Another reason often cited for China’s unwillingness to be part of the global order is “aggressive actions in the neighborhood” that is changing the status quo in the region.
That also does not hold water. What China has been doing is only safeguarding its sovereignty and maritime rights. China has indicated repeatedly that it wishes to solve maritime disputes through peaceful dialogue and negotiation. China has no intention to “drive the US out of Asia”. At the same time, the “Pivot to Asia” and “Rebalance in Asia-Pacific” are what worry China and countries in the region in so far as it has many negative connotations. Another worrisome development is the chorus of both officials and China scholars within the Washington DC Belt about so-called China Threat. Some even suggest that the US-China relations have reached “critical mass”. Nothing could be further away from the reality on the ground.
The third issue or danger would be that China and the US relationship could be hijacked by a single issue. As an old Chinese saying goes, “one maybe blinded by a single leaf”.
My friend General Brent Scowcroft once summed up China-US relationship in a single word: “complex”. I tend to agree. There are usually numerous problems and issues between big powers. China and the US are no exception. What we should do is put the relationship in perspective and bear the big picture of cooperation in mind. For instance, China-US trade topped $600 billion in 2014 and the two nations are nearing completion in their negotiations on bilateral investment treaty (BIT), which will not only strongly anchor the relations, but also hugely benefit both peoples.
Certainly we are not losing sight of the difficult challenges facing both nations such as cyber-security, South China Sea or human rights. The US and China are the two biggest economies, permanent members of the Security Council and nuclear-weapon states under the Non-Proliferation Treaty. We do bear special responsibilities to maintain world peace and promote global economic growth under the United Nations Charter. We simply can’t afford to be petty in our global approach and global governance.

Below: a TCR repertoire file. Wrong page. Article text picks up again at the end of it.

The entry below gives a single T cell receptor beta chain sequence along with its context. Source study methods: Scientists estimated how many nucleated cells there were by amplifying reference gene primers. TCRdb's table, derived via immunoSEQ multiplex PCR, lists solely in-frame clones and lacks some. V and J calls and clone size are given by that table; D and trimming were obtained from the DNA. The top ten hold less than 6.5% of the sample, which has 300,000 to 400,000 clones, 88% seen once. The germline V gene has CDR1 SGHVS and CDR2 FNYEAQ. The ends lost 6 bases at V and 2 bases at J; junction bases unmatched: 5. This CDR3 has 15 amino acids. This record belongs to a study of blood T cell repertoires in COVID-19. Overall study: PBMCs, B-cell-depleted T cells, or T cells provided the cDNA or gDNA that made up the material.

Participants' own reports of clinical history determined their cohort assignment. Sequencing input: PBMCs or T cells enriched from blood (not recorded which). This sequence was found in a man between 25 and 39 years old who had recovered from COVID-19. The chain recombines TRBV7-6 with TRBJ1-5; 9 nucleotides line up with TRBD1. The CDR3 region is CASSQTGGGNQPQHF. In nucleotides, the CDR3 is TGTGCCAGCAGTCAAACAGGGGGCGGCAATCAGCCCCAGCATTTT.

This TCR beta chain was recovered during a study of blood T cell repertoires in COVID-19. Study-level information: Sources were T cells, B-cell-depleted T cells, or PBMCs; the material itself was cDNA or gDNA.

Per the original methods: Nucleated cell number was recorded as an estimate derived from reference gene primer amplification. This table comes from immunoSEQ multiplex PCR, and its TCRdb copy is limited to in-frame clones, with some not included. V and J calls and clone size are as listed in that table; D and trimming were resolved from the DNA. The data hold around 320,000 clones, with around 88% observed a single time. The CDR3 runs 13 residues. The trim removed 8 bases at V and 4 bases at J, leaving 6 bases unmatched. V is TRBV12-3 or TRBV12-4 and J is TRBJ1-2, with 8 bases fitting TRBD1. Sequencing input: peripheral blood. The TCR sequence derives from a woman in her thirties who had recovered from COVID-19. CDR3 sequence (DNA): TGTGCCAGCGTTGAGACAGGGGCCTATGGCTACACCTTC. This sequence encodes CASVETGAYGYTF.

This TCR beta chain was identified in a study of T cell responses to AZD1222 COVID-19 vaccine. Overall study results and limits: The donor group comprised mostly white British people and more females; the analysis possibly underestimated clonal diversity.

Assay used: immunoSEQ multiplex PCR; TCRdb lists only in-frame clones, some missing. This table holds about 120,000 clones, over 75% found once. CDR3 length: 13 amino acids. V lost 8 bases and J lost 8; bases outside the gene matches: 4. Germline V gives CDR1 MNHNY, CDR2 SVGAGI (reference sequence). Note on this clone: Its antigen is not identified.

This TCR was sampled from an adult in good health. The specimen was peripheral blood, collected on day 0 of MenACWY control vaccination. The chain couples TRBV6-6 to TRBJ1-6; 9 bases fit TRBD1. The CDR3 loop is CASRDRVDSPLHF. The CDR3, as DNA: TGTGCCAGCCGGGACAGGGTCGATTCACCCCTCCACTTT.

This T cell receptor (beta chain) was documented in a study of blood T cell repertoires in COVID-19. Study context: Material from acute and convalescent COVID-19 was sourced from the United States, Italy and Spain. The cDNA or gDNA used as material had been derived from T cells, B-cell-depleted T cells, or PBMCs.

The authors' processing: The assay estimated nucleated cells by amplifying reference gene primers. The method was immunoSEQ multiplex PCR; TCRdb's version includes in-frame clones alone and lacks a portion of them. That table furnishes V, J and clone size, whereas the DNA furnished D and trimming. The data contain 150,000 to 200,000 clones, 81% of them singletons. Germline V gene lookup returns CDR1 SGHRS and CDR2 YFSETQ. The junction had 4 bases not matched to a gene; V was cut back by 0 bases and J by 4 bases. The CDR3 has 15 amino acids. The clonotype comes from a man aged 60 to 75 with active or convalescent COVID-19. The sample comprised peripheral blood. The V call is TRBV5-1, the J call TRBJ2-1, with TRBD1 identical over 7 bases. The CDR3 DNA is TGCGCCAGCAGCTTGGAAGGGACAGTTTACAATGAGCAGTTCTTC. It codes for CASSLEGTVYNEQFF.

Last but not the least, China and the US should strive to build up mutual trust by managing and controlling possible frictions and even conflicts while stressing more on engaging in ever-expanding areas of cooperation in tackling global challenges commonly known as global governance issues such as climate change, poverty reduction, energy security and food security.
The list can go on and on. Given the huge differences in history, culture as well as political system, we should not be surprised by the divergence evident in our approaches to both bilateral and global issues. The key to success is to seek common grounds while tolerating differences. Sometimes we ought to stand in the other’s shoes and take a more balanced view of the issues we both face.
To shape the global order for the 21st century for the better, we are in great need for China-US cooperation and mutual trust to cope with mounting and daunting challenges hurtling towards us. This is not just for the benefit of two nations. This is for the whole of mankind. China and the US can live without the other to be sure, but the world will be a much safer and more prosperous place if the two nations are of one mind and act in concert to make it happen. That is something leaders and the “man on the street” on both sides of the Pacific should seriously ponder.